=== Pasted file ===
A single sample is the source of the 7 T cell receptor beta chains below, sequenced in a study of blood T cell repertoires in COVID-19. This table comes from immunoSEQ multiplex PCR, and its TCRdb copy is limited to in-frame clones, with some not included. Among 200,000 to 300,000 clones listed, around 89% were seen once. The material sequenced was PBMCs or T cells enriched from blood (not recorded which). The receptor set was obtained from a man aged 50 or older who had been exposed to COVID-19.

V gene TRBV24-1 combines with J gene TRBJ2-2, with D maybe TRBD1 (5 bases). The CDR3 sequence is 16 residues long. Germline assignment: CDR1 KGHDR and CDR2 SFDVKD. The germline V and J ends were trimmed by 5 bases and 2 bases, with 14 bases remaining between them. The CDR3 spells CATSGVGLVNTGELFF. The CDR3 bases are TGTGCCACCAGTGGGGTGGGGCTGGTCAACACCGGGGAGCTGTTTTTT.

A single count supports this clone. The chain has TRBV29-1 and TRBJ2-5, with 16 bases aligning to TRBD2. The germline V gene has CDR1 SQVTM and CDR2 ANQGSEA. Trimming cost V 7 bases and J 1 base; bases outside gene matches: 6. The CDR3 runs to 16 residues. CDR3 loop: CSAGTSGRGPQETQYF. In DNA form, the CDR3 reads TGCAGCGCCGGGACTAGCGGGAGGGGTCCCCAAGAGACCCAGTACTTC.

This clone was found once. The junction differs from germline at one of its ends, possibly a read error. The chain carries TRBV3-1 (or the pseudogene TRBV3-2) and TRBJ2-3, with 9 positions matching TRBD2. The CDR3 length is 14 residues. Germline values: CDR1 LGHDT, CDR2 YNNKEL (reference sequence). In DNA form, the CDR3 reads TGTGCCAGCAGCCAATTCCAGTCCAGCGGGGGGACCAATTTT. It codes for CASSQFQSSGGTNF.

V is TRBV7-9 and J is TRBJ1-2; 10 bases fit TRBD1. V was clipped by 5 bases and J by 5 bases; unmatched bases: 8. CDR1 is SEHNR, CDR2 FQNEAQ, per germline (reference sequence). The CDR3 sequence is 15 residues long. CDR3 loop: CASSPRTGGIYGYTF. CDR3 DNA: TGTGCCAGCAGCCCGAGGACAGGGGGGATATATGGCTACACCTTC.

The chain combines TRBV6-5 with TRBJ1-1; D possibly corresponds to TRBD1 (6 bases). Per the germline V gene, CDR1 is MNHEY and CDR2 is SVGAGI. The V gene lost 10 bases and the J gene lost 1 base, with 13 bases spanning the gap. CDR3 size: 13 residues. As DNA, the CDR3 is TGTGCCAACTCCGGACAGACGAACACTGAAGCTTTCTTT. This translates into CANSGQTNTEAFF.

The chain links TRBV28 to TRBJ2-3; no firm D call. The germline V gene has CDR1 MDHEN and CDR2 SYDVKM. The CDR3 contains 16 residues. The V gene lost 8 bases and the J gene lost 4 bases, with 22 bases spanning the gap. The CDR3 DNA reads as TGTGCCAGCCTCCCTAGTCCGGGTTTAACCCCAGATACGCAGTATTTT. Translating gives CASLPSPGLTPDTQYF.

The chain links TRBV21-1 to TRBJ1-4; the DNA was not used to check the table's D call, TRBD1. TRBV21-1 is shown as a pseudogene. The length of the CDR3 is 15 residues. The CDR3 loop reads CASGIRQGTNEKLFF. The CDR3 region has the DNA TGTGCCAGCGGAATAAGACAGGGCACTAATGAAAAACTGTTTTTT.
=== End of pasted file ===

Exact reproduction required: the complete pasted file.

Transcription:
A single sample is the source of the 7 T cell receptor beta chains below, sequenced in a study of blood T cell repertoires in COVID-19. This table comes from immunoSEQ multiplex PCR, and its TCRdb copy is limited to in-frame clones, with some not included. Among 200,000 to 300,000 clones listed, around 89% were seen once. The material sequenced was PBMCs or T cells enriched from blood (not recorded which). The receptor set was obtained from a man aged 50 or older who had been exposed to COVID-19.

V gene TRBV24-1 combines with J gene TRBJ2-2, with D maybe TRBD1 (5 bases). The CDR3 sequence is 16 residues long. Germline assignment: CDR1 KGHDR and CDR2 SFDVKD. The germline V and J ends were trimmed by 5 bases and 2 bases, with 14 bases remaining between them. The CDR3 spells CATSGVGLVNTGELFF. The CDR3 bases are TGTGCCACCAGTGGGGTGGGGCTGGTCAACACCGGGGAGCTGTTTTTT.

A single count supports this clone. The chain has TRBV29-1 and TRBJ2-5, with 16 bases aligning to TRBD2. The germline V gene has CDR1 SQVTM and CDR2 ANQGSEA. Trimming cost V 7 bases and J 1 base; bases outside gene matches: 6. The CDR3 runs to 16 residues. CDR3 loop: CSAGTSGRGPQETQYF. In DNA form, the CDR3 reads TGCAGCGCCGGGACTAGCGGGAGGGGTCCCCAAGAGACCCAGTACTTC.

This clone was found once. The junction differs from germline at one of its ends, possibly a read error. The chain carries TRBV3-1 (or the pseudogene TRBV3-2) and TRBJ2-3, with 9 positions matching TRBD2. The CDR3 length is 14 residues. Germline values: CDR1 LGHDT, CDR2 YNNKEL (reference sequence). In DNA form, the CDR3 reads TGTGCCAGCAGCCAATTCCAGTCCAGCGGGGGGACCAATTTT. It codes for CASSQFQSSGGTNF.

V is TRBV7-9 and J is TRBJ1-2; 10 bases fit TRBD1. V was clipped by 5 bases and J by 5 bases; unmatched bases: 8. CDR1 is SEHNR, CDR2 FQNEAQ, per germline (reference sequence). The CDR3 sequence is 15 residues long. CDR3 loop: CASSPRTGGIYGYTF. CDR3 DNA: TGTGCCAGCAGCCCGAGGACAGGGGGGATATATGGCTACACCTTC.

The chain combines TRBV6-5 with TRBJ1-1; D possibly corresponds to TRBD1 (6 bases). Per the germline V gene, CDR1 is MNHEY and CDR2 is SVGAGI. The V gene lost 10 bases and the J gene lost 1 base, with 13 bases spanning the gap. CDR3 size: 13 residues. As DNA, the CDR3 is TGTGCCAACTCCGGACAGACGAACACTGAAGCTTTCTTT. This translates into CANSGQTNTEAFF.

The chain links TRBV28 to TRBJ2-3; no firm D call. The germline V gene has CDR1 MDHEN and CDR2 SYDVKM. The CDR3 contains 16 residues. The V gene lost 8 bases and the J gene lost 4 bases, with 22 bases spanning the gap. The CDR3 DNA reads as TGTGCCAGCCTCCCTAGTCCGGGTTTAACCCCAGATACGCAGTATTTT. Translating gives CASLPSPGLTPDTQYF.

The chain links TRBV21-1 to TRBJ1-4; the DNA was not used to check the table's D call, TRBD1. TRBV21-1 is shown as a pseudogene. The length of the CDR3 is 15 residues. The CDR3 loop reads CASGIRQGTNEKLFF. The CDR3 region has the DNA TGTGCCAGCGGAATAAGACAGGGCACTAATGAAAAACTGTTTTTT.